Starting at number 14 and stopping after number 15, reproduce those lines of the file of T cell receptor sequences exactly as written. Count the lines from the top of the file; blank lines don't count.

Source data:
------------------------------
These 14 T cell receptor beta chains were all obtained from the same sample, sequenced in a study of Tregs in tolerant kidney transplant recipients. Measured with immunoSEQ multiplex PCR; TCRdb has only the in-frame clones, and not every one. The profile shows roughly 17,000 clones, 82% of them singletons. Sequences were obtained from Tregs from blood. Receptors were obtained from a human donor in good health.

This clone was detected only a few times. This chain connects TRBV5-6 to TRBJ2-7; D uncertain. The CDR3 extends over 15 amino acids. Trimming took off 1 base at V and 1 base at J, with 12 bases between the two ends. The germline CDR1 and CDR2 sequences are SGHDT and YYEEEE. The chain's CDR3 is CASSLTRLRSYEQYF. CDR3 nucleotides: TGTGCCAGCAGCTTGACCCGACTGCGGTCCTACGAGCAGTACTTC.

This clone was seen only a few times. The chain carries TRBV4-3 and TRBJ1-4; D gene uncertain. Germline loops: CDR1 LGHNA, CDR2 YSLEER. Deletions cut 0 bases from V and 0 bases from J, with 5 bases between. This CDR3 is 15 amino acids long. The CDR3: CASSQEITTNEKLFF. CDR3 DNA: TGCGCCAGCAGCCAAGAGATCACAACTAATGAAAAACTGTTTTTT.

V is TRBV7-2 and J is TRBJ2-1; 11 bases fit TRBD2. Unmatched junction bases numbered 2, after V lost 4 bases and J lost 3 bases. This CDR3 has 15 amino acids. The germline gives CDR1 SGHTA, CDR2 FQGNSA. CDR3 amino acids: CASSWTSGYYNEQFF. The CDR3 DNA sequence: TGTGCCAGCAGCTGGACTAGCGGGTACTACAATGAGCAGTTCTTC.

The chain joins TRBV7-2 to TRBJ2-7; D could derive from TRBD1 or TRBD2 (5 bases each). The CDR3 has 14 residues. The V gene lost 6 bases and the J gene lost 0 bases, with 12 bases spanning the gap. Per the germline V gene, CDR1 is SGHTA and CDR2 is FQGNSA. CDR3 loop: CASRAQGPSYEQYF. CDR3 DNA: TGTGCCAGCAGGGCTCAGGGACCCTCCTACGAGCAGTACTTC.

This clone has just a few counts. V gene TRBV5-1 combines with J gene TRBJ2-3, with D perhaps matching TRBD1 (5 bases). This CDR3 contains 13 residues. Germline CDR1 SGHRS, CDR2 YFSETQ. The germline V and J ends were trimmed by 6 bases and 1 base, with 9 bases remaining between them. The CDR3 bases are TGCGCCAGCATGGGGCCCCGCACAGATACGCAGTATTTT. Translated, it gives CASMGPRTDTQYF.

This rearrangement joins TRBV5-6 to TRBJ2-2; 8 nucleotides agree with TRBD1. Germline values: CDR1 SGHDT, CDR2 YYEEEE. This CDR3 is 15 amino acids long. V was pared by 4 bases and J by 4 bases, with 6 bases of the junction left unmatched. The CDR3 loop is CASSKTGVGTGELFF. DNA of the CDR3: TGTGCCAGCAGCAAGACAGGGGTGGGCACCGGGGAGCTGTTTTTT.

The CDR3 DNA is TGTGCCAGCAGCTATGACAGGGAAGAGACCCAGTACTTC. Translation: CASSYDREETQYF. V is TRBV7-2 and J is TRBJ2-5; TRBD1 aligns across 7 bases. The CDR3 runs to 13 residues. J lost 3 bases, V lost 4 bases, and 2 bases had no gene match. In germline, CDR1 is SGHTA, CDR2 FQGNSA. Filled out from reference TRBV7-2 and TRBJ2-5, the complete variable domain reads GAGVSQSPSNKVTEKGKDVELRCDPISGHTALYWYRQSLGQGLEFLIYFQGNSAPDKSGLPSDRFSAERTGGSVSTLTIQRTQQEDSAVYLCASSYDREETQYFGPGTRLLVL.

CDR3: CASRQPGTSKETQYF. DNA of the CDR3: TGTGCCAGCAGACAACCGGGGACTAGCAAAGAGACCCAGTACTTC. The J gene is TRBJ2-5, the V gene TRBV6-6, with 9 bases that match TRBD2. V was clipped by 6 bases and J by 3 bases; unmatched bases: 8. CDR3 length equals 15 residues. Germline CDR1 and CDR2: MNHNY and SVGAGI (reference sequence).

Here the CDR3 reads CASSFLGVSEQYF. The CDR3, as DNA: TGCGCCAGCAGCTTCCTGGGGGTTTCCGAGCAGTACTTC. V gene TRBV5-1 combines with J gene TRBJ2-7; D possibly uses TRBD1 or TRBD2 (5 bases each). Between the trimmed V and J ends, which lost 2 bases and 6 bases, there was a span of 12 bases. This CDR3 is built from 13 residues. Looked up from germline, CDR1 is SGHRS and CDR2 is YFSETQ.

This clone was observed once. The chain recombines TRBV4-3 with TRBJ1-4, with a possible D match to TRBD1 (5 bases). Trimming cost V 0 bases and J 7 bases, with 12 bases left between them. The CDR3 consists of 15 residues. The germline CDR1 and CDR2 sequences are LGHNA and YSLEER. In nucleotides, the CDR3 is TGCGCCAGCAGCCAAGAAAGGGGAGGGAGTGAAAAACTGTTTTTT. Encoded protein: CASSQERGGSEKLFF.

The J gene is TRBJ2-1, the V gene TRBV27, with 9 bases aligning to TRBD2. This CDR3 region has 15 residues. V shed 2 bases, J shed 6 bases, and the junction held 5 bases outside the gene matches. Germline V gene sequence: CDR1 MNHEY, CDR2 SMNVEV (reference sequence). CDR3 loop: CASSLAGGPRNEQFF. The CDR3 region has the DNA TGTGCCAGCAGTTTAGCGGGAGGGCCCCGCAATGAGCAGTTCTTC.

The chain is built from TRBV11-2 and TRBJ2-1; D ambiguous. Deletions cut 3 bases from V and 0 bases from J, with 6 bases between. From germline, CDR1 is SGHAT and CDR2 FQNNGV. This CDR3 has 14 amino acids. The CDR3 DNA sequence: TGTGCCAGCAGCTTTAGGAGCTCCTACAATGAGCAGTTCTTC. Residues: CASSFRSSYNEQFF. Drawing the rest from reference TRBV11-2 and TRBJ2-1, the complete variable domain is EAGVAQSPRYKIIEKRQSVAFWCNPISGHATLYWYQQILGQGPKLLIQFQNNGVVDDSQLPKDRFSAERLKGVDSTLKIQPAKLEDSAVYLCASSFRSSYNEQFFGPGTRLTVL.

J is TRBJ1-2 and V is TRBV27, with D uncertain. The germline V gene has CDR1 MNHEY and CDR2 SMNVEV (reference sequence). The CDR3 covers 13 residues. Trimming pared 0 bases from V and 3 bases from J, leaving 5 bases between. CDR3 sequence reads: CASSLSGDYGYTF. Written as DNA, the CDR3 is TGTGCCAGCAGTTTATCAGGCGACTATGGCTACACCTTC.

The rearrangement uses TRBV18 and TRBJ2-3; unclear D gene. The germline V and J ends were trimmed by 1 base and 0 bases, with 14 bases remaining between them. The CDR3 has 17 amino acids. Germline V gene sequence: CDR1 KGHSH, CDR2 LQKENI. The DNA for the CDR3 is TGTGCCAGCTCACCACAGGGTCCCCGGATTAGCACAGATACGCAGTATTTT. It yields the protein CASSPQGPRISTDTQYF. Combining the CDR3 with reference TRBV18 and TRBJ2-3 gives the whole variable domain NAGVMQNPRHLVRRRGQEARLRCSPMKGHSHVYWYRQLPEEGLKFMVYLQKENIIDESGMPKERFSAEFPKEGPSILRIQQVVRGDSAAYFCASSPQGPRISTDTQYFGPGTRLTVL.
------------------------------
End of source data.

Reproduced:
J is TRBJ1-2 and V is TRBV27, with D uncertain. The germline V gene has CDR1 MNHEY and CDR2 SMNVEV (reference sequence). The CDR3 covers 13 residues. Trimming pared 0 bases from V and 3 bases from J, leaving 5 bases between. CDR3 sequence reads: CASSLSGDYGYTF. Written as DNA, the CDR3 is TGTGCCAGCAGTTTATCAGGCGACTATGGCTACACCTTC.

The rearrangement uses TRBV18 and TRBJ2-3; unclear D gene. The germline V and J ends were trimmed by 1 base and 0 bases, with 14 bases remaining between them. The CDR3 has 17 amino acids. Germline V gene sequence: CDR1 KGHSH, CDR2 LQKENI. The DNA for the CDR3 is TGTGCCAGCTCACCACAGGGTCCCCGGATTAGCACAGATACGCAGTATTTT. It yields the protein CASSPQGPRISTDTQYF. Combining the CDR3 with reference TRBV18 and TRBJ2-3 gives the whole variable domain NAGVMQNPRHLVRRRGQEARLRCSPMKGHSHVYWYRQLPEEGLKFMVYLQKENIIDESGMPKERFSAEFPKEGPSILRIQQVVRGDSAAYFCASSPQGPRISTDTQYFGPGTRLTVL.